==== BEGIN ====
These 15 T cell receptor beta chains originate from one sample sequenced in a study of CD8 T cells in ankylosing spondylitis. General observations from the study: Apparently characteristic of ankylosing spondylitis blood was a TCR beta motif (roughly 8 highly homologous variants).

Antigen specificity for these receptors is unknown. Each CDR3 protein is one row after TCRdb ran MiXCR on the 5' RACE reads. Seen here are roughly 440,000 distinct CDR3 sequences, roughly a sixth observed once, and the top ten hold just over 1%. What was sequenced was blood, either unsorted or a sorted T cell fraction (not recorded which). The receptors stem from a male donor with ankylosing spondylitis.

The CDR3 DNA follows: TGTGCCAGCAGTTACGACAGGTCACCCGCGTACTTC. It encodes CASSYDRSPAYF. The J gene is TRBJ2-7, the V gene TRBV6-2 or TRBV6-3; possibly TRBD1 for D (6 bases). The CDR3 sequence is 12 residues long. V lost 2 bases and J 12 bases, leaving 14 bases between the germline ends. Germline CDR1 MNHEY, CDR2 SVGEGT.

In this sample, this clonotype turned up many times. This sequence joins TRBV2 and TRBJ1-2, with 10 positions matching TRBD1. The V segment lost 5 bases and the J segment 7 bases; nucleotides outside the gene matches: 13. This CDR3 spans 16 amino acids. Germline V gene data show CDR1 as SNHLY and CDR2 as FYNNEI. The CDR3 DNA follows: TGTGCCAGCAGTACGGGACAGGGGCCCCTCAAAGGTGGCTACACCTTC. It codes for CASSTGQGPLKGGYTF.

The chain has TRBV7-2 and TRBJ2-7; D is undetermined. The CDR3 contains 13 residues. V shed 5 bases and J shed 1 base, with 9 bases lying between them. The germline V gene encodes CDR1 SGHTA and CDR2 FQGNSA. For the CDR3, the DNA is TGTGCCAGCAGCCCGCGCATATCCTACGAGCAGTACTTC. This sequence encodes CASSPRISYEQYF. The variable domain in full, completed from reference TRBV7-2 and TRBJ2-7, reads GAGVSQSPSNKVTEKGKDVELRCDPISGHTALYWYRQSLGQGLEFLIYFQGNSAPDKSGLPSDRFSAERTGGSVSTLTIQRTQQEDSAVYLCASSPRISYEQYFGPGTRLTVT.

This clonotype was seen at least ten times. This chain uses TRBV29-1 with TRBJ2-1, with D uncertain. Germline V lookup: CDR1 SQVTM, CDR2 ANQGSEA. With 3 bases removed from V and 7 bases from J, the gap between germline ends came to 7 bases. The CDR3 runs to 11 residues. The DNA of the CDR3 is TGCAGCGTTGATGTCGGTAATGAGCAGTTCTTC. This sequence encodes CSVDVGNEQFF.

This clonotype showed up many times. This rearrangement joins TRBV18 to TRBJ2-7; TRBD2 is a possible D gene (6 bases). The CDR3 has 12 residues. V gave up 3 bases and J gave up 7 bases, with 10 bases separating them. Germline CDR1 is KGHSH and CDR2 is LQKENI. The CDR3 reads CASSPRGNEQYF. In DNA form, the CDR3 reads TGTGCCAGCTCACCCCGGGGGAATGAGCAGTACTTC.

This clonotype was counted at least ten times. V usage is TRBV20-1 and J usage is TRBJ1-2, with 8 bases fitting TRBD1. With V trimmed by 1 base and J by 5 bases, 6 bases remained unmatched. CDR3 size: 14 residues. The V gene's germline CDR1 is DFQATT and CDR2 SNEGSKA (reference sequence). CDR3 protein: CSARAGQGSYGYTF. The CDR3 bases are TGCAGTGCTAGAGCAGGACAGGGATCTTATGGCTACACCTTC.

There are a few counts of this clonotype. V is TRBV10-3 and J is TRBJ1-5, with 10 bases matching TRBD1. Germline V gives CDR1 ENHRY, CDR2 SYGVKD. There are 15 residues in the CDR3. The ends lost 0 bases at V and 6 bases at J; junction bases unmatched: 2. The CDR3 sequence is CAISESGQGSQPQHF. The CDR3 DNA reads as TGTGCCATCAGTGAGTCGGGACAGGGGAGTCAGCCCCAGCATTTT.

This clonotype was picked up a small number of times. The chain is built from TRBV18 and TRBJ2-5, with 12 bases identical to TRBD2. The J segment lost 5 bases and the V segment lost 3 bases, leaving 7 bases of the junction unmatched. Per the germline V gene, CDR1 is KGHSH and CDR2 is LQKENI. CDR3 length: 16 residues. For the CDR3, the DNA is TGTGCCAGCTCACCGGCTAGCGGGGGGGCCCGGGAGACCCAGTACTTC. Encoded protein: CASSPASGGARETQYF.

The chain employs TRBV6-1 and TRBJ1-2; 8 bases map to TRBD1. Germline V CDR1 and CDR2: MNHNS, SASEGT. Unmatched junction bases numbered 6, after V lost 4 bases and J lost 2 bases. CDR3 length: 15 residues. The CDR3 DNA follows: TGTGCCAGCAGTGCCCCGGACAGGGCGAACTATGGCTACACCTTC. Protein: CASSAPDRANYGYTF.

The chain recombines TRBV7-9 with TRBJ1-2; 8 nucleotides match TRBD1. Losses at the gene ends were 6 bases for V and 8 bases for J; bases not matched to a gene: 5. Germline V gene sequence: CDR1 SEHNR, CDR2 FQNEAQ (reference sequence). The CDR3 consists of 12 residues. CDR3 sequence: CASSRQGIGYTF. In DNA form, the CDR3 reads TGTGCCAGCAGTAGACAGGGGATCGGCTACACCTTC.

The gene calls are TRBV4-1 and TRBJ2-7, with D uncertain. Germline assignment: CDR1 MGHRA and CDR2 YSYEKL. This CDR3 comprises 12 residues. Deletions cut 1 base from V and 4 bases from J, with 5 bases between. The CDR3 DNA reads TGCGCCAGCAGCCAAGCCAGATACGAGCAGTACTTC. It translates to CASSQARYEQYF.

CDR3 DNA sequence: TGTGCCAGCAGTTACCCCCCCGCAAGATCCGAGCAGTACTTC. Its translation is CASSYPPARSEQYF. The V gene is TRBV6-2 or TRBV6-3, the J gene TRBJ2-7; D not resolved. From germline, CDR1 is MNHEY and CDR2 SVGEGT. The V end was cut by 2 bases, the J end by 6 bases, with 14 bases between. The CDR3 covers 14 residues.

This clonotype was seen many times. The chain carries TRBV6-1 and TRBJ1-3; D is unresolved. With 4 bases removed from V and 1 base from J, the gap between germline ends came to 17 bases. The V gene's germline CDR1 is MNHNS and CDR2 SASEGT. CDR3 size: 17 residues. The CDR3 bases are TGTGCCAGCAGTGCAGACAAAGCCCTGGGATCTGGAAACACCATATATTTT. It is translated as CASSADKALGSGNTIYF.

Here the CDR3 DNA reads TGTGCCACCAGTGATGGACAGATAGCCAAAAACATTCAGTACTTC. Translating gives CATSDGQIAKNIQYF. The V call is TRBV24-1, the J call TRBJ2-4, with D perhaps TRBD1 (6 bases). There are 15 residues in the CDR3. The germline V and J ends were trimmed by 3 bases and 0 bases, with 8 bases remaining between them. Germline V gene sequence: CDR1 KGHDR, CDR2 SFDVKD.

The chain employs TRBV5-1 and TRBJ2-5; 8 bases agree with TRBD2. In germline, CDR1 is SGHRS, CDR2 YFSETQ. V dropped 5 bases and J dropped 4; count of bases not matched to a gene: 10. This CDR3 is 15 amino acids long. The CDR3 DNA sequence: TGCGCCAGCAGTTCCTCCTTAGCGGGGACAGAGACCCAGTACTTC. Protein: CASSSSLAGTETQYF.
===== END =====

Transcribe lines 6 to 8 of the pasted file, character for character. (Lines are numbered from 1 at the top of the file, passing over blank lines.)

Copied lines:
This clonotype was seen at least ten times. This chain uses TRBV29-1 with TRBJ2-1, with D uncertain. Germline V lookup: CDR1 SQVTM, CDR2 ANQGSEA. With 3 bases removed from V and 7 bases from J, the gap between germline ends came to 7 bases. The CDR3 runs to 11 residues. The DNA of the CDR3 is TGCAGCGTTGATGTCGGTAATGAGCAGTTCTTC. This sequence encodes CSVDVGNEQFF.

This clonotype showed up many times. This rearrangement joins TRBV18 to TRBJ2-7; TRBD2 is a possible D gene (6 bases). The CDR3 has 12 residues. V gave up 3 bases and J gave up 7 bases, with 10 bases separating them. Germline CDR1 is KGHSH and CDR2 is LQKENI. The CDR3 reads CASSPRGNEQYF. In DNA form, the CDR3 reads TGTGCCAGCTCACCCCGGGGGAATGAGCAGTACTTC.

This clonotype was counted at least ten times. V usage is TRBV20-1 and J usage is TRBJ1-2, with 8 bases fitting TRBD1. With V trimmed by 1 base and J by 5 bases, 6 bases remained unmatched. CDR3 size: 14 residues. The V gene's germline CDR1 is DFQATT and CDR2 SNEGSKA (reference sequence). CDR3 protein: CSARAGQGSYGYTF. The CDR3 bases are TGCAGTGCTAGAGCAGGACAGGGATCTTATGGCTACACCTTC.